Again, Dr. Sakara seems inexplicably worried that his favorite bread might be affected in the event that we say no to GM foods in Ghana. He seems rather comfortable to use the inefficiencies of past governments and the failings of the Mahama administration to justify why GM foods should be allowed into Ghana. For a man that belongs to a party that preaches self-determination one would have thought that Dr. Sakara’s prescription would have been one that takes advantage of the vacuum that would be created as a result of our inalterable stance against
GM foods to say, now let us as a people grow our own wheat and let us build our own wheat industry, let us stop our lip service to agriculture, a field that employs 50% of our country’s workforce and contributes 23% to GDP; let’s build the factories to convert our oranges into fruit juice and our tomatoes into tin tomatoes; rather than sea faring and fish hunting let us encourage fish farming. I thought that this would have been the posture of the man who courageously led my party in battle in the 2012 general elections.
Again Dr. Sakara insists that “there is no such thing as terminator gene active in any GMO materials to date”. That is not the point of the argument; the question is can it be done? And if the answer is yes, then terminator genes do exist contrary to what our local Agronomist would have us believe in the face of the SCIENTIFIC possibilities and the reality of the heartless capitalist order of arrangements.
He quizzes “where was this much touted desire to protect our food sovereignty when fish stocks in our oceans are being overfished for sale in Europe resulting in the destruction of our ocean beds? Why don’t these NGO’s fund some demonstrations against the prodigious granting of fishing licenses beyond what our fish stocks can bear? Why does fish leave a country and a continent deficient in protein as hunger and malnutrition ravages the populace. Is the value of fish leaving our shores not more than all the AID Africa receives? My point is that there are equally pressing if not more pressing issues that we can actually do something about so why the selective focus on GMO….”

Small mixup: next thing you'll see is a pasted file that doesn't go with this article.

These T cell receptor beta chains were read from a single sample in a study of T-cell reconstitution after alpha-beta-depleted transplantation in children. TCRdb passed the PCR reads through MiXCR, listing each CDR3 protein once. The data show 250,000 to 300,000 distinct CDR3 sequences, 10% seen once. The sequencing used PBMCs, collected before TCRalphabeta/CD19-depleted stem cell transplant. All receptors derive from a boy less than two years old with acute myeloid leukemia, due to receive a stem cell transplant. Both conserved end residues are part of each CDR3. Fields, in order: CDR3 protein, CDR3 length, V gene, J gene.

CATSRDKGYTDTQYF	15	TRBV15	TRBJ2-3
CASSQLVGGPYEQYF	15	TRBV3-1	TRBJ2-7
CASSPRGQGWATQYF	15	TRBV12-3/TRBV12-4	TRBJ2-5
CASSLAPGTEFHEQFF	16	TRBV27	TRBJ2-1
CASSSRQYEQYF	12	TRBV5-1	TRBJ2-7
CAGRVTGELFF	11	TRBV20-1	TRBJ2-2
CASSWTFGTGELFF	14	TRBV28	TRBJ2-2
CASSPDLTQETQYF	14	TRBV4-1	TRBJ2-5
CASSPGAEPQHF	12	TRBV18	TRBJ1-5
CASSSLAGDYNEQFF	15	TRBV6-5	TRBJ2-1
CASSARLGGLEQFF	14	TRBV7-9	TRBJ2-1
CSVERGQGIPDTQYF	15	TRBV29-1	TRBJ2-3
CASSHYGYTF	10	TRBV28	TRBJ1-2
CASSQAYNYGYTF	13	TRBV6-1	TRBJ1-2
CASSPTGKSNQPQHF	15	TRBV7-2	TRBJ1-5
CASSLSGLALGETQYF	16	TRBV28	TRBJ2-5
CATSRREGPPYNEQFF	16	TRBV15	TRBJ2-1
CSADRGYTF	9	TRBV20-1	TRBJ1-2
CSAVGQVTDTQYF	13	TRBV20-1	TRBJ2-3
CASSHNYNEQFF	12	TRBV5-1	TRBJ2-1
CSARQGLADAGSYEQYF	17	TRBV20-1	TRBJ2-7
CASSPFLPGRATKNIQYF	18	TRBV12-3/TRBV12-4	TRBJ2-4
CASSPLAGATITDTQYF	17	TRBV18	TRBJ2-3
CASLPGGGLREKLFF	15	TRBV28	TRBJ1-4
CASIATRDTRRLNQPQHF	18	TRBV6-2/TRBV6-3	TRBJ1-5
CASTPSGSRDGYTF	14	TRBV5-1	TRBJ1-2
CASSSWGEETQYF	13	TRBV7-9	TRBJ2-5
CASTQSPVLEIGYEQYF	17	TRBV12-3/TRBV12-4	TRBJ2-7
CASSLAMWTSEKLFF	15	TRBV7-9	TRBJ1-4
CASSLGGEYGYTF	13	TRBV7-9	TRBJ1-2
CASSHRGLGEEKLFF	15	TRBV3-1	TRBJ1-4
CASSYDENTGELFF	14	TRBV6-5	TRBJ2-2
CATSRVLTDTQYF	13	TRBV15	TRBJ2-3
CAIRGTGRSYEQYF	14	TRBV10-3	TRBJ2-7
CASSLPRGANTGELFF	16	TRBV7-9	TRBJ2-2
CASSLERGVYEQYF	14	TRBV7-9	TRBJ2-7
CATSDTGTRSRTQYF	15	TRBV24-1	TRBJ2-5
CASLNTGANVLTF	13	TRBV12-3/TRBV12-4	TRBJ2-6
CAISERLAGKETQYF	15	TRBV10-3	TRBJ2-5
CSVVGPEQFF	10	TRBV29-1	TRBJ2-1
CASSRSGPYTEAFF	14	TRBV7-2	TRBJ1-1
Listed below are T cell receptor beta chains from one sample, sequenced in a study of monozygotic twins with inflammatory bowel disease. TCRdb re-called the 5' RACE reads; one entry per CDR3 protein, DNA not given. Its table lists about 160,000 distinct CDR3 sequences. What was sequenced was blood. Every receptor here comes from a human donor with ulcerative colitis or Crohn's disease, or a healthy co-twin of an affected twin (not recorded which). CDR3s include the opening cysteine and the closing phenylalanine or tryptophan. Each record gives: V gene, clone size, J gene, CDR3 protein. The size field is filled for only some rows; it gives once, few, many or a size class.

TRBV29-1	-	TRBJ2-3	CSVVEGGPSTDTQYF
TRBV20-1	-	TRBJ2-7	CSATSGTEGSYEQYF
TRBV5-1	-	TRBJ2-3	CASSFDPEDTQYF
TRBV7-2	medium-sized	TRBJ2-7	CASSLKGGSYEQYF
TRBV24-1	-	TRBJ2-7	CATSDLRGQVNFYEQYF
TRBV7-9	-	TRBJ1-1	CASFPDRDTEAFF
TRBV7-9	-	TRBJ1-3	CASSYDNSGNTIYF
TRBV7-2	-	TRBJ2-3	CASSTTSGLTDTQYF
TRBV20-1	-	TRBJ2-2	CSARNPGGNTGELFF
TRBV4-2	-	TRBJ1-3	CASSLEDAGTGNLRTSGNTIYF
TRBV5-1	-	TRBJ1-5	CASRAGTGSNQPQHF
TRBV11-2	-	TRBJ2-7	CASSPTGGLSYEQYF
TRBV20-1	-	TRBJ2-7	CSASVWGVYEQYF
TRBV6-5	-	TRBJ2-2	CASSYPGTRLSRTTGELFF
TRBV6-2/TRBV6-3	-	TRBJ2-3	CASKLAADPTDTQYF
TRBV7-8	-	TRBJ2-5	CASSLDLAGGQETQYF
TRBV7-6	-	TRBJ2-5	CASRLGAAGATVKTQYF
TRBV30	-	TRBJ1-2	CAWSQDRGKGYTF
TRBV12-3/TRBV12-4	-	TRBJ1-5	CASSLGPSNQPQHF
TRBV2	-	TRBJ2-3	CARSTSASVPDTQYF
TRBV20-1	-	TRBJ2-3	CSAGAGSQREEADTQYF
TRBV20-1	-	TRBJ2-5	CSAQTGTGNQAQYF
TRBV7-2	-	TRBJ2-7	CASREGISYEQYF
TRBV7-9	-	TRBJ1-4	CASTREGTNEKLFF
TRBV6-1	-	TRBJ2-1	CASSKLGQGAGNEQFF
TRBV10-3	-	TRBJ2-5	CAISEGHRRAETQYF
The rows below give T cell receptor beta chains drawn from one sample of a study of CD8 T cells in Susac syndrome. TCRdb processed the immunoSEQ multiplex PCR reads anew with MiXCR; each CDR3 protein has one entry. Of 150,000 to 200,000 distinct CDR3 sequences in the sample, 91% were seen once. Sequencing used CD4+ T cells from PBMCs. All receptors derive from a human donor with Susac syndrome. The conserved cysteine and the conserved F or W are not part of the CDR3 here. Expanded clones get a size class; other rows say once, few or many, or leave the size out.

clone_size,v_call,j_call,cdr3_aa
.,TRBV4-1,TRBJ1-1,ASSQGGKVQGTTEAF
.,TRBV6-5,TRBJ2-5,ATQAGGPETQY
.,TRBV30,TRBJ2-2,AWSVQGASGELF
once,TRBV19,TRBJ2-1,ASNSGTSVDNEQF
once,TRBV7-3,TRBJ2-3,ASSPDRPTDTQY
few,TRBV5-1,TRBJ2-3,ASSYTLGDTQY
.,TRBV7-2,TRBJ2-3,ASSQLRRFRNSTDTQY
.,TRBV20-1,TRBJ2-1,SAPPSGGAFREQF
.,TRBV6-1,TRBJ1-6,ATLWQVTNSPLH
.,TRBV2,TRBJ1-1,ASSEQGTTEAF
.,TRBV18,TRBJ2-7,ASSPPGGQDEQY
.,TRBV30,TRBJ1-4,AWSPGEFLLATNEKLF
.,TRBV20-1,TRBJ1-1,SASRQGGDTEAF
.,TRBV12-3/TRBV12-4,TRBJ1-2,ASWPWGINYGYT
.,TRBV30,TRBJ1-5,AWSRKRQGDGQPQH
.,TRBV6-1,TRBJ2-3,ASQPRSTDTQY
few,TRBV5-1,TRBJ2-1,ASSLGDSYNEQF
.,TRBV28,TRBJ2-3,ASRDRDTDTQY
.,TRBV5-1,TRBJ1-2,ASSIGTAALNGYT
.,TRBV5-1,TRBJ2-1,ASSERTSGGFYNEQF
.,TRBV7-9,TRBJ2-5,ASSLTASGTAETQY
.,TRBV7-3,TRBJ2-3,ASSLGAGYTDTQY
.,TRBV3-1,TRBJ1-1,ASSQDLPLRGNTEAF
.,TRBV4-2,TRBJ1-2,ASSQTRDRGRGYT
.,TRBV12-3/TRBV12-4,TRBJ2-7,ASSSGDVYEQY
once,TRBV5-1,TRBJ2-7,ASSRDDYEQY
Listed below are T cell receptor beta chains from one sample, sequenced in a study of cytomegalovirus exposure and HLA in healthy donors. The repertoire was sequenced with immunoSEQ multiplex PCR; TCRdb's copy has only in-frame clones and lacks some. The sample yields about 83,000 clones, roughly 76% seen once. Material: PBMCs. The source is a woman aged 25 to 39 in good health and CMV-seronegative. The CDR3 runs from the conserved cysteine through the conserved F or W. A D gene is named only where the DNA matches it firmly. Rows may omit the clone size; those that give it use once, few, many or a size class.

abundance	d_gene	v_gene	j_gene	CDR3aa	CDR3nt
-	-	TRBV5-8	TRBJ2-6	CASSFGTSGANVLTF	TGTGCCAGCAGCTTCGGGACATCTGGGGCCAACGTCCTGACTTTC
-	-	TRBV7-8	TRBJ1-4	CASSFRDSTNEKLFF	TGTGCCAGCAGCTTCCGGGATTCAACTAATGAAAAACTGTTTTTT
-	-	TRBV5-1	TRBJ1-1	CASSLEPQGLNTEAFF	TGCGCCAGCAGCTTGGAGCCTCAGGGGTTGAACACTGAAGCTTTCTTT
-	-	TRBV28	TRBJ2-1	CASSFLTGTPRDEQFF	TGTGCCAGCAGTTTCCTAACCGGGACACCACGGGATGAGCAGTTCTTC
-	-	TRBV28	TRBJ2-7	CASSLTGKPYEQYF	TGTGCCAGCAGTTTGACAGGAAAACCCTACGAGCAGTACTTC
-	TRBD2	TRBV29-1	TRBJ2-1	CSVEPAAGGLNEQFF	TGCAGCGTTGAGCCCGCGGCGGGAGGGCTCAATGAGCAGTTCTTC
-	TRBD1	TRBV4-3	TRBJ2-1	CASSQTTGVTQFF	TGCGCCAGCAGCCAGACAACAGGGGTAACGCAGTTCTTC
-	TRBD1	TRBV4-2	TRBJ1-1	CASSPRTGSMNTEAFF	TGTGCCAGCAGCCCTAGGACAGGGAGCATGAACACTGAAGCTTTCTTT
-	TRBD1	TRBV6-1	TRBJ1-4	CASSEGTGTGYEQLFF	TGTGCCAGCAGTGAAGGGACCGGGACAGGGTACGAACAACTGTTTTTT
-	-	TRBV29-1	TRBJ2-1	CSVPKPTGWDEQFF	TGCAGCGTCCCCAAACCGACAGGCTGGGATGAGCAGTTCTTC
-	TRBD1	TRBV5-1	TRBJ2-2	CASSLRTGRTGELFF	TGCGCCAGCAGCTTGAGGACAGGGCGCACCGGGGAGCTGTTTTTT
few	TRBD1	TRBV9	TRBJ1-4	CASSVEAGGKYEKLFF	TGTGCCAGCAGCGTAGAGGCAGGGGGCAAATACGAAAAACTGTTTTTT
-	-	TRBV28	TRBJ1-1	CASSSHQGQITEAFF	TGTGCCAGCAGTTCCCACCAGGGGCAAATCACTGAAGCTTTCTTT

To this Dr. Sakara must understand that our selective focus on GMO is simply because GMO is not the answer in any of the cases he has mentioned. GMO is not the answer to our fish stocks in our oceans that are being overfished for sale in Europe; GMO is not the answer to resolving the destruction of our ocean beds; GMO is not the answer to stopping the prodigious granting of fishing licenses beyond what our fish stocks can bear. Yes, we agree that the value of fish leaving our shores is more than all the AID Africa receives but how does the introduction of GM in Ghana resolve all these problems Agronomist Dr. Sakara has raised?
Finally, an observation. I recall that Dr. Abu Sakara was not as spirited as he is now even on his own campaign to become vice president in 2008 and even president in 2012. Whilst other critical observers take to examining the fundamental questions of what has changed, I would recall that Dr. Sakara disappeared so many times and was totally missing at very crucial times in the middle of his own campaign, added to this, not a single article did he attempt into the newspapers or even on facebook, he would give all manner of excuses why he would not be able to appear in the media, and I thought they were genuine. As a man I still love and respect maybe I should be thankful that we have a “new Abu Sakara” ready to be seen everywhere advancing the cause of GMO’s. Forward ever!
SAKARA AGAIN…
I am not surprised at yeboah's response. you took a position before you had a debate and now you have to live with it.
Please look at agricultural trade between Europe and USA to get you facts right. The contradiction of banning GMO seed and buying GMO products is the point I am making.
This is also the same in Europe which imports soya bean for its animal industry from usa. if europe was not buying agricultural products from USA why would the issue of labelling be important in their trade negotiations.
Also if you knew your agronomy you would know that wheat is not a tropical crop the figures i gave were a conservative estimate and an article by Dr Charles Annor Frimpong gives updated information which shows much higher proportion of global land under GMOs.
In any case, the primary point is about quantity of traded agricultural products the largest proportion of which is from USA. More importantly 1000 ha in Africa under cultivation produces much less of global food production than 1000 hectares in the top 26 agricultural countries.
If you guys want to debate our professionals in agriculture instead of shouting the same rhetoric in news papers and quoting scientists from other countries it can be arranged.